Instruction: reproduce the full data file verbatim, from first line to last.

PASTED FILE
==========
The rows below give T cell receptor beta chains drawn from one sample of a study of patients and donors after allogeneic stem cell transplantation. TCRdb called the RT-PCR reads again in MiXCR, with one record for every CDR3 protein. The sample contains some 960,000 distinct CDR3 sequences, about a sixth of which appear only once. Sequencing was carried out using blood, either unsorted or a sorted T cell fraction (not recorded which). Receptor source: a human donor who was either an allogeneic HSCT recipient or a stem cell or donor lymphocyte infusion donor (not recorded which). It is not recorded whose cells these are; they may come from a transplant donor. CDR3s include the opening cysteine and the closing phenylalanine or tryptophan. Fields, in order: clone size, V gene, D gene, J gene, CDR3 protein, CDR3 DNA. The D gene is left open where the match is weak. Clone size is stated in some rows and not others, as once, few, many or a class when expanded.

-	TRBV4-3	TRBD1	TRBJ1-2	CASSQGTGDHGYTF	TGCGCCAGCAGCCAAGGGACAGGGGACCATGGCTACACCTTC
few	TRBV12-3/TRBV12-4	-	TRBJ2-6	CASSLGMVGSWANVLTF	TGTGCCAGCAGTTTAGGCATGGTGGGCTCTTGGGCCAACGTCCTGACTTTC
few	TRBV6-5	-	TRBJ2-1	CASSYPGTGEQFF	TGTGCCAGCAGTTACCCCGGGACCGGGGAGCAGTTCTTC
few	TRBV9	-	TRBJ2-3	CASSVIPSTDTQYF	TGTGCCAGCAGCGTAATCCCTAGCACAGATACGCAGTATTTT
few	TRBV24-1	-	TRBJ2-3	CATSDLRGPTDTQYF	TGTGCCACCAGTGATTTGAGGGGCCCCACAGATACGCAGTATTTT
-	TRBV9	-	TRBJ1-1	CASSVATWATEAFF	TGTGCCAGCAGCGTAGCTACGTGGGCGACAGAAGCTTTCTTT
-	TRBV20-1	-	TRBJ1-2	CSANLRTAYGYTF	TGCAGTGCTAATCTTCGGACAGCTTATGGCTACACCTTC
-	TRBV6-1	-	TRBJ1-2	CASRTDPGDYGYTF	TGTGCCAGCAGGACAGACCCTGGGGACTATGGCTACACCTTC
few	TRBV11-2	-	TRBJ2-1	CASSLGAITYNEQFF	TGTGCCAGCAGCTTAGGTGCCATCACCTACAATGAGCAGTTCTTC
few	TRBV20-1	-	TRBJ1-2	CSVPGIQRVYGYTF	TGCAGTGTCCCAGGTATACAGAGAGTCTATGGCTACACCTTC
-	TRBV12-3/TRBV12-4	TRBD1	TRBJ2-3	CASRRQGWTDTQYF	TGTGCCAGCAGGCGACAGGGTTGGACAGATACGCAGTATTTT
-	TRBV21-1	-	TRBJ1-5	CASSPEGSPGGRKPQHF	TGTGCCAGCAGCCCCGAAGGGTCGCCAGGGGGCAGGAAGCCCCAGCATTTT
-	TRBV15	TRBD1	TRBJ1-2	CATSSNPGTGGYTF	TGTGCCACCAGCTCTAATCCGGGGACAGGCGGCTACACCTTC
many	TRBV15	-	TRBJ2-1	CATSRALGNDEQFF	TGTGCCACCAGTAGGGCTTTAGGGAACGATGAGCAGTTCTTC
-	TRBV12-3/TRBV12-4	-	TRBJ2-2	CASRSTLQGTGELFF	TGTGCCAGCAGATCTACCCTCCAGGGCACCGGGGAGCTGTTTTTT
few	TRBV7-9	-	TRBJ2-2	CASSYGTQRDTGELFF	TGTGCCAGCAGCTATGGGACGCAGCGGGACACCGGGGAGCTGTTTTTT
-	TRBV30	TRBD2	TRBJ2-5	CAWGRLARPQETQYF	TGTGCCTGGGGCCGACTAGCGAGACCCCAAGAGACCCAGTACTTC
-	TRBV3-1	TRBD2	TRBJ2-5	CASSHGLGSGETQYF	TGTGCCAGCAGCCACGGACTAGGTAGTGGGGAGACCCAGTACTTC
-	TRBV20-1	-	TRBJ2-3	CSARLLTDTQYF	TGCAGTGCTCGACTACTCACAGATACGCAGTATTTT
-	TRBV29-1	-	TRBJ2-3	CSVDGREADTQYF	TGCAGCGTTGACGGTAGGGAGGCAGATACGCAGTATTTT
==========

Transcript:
The rows below give T cell receptor beta chains drawn from one sample of a study of patients and donors after allogeneic stem cell transplantation. TCRdb called the RT-PCR reads again in MiXCR, with one record for every CDR3 protein. The sample contains some 960,000 distinct CDR3 sequences, about a sixth of which appear only once. Sequencing was carried out using blood, either unsorted or a sorted T cell fraction (not recorded which). Receptor source: a human donor who was either an allogeneic HSCT recipient or a stem cell or donor lymphocyte infusion donor (not recorded which). It is not recorded whose cells these are; they may come from a transplant donor. CDR3s include the opening cysteine and the closing phenylalanine or tryptophan. Fields, in order: clone size, V gene, D gene, J gene, CDR3 protein, CDR3 DNA. The D gene is left open where the match is weak. Clone size is stated in some rows and not others, as once, few, many or a class when expanded.

-	TRBV4-3	TRBD1	TRBJ1-2	CASSQGTGDHGYTF	TGCGCCAGCAGCCAAGGGACAGGGGACCATGGCTACACCTTC
few	TRBV12-3/TRBV12-4	-	TRBJ2-6	CASSLGMVGSWANVLTF	TGTGCCAGCAGTTTAGGCATGGTGGGCTCTTGGGCCAACGTCCTGACTTTC
few	TRBV6-5	-	TRBJ2-1	CASSYPGTGEQFF	TGTGCCAGCAGTTACCCCGGGACCGGGGAGCAGTTCTTC
few	TRBV9	-	TRBJ2-3	CASSVIPSTDTQYF	TGTGCCAGCAGCGTAATCCCTAGCACAGATACGCAGTATTTT
few	TRBV24-1	-	TRBJ2-3	CATSDLRGPTDTQYF	TGTGCCACCAGTGATTTGAGGGGCCCCACAGATACGCAGTATTTT
-	TRBV9	-	TRBJ1-1	CASSVATWATEAFF	TGTGCCAGCAGCGTAGCTACGTGGGCGACAGAAGCTTTCTTT
-	TRBV20-1	-	TRBJ1-2	CSANLRTAYGYTF	TGCAGTGCTAATCTTCGGACAGCTTATGGCTACACCTTC
-	TRBV6-1	-	TRBJ1-2	CASRTDPGDYGYTF	TGTGCCAGCAGGACAGACCCTGGGGACTATGGCTACACCTTC
few	TRBV11-2	-	TRBJ2-1	CASSLGAITYNEQFF	TGTGCCAGCAGCTTAGGTGCCATCACCTACAATGAGCAGTTCTTC
few	TRBV20-1	-	TRBJ1-2	CSVPGIQRVYGYTF	TGCAGTGTCCCAGGTATACAGAGAGTCTATGGCTACACCTTC
-	TRBV12-3/TRBV12-4	TRBD1	TRBJ2-3	CASRRQGWTDTQYF	TGTGCCAGCAGGCGACAGGGTTGGACAGATACGCAGTATTTT
-	TRBV21-1	-	TRBJ1-5	CASSPEGSPGGRKPQHF	TGTGCCAGCAGCCCCGAAGGGTCGCCAGGGGGCAGGAAGCCCCAGCATTTT
-	TRBV15	TRBD1	TRBJ1-2	CATSSNPGTGGYTF	TGTGCCACCAGCTCTAATCCGGGGACAGGCGGCTACACCTTC
many	TRBV15	-	TRBJ2-1	CATSRALGNDEQFF	TGTGCCACCAGTAGGGCTTTAGGGAACGATGAGCAGTTCTTC
-	TRBV12-3/TRBV12-4	-	TRBJ2-2	CASRSTLQGTGELFF	TGTGCCAGCAGATCTACCCTCCAGGGCACCGGGGAGCTGTTTTTT
few	TRBV7-9	-	TRBJ2-2	CASSYGTQRDTGELFF	TGTGCCAGCAGCTATGGGACGCAGCGGGACACCGGGGAGCTGTTTTTT
-	TRBV30	TRBD2	TRBJ2-5	CAWGRLARPQETQYF	TGTGCCTGGGGCCGACTAGCGAGACCCCAAGAGACCCAGTACTTC
-	TRBV3-1	TRBD2	TRBJ2-5	CASSHGLGSGETQYF	TGTGCCAGCAGCCACGGACTAGGTAGTGGGGAGACCCAGTACTTC
-	TRBV20-1	-	TRBJ2-3	CSARLLTDTQYF	TGCAGTGCTCGACTACTCACAGATACGCAGTATTTT
-	TRBV29-1	-	TRBJ2-3	CSVDGREADTQYF	TGCAGCGTTGACGGTAGGGAGGCAGATACGCAGTATTTT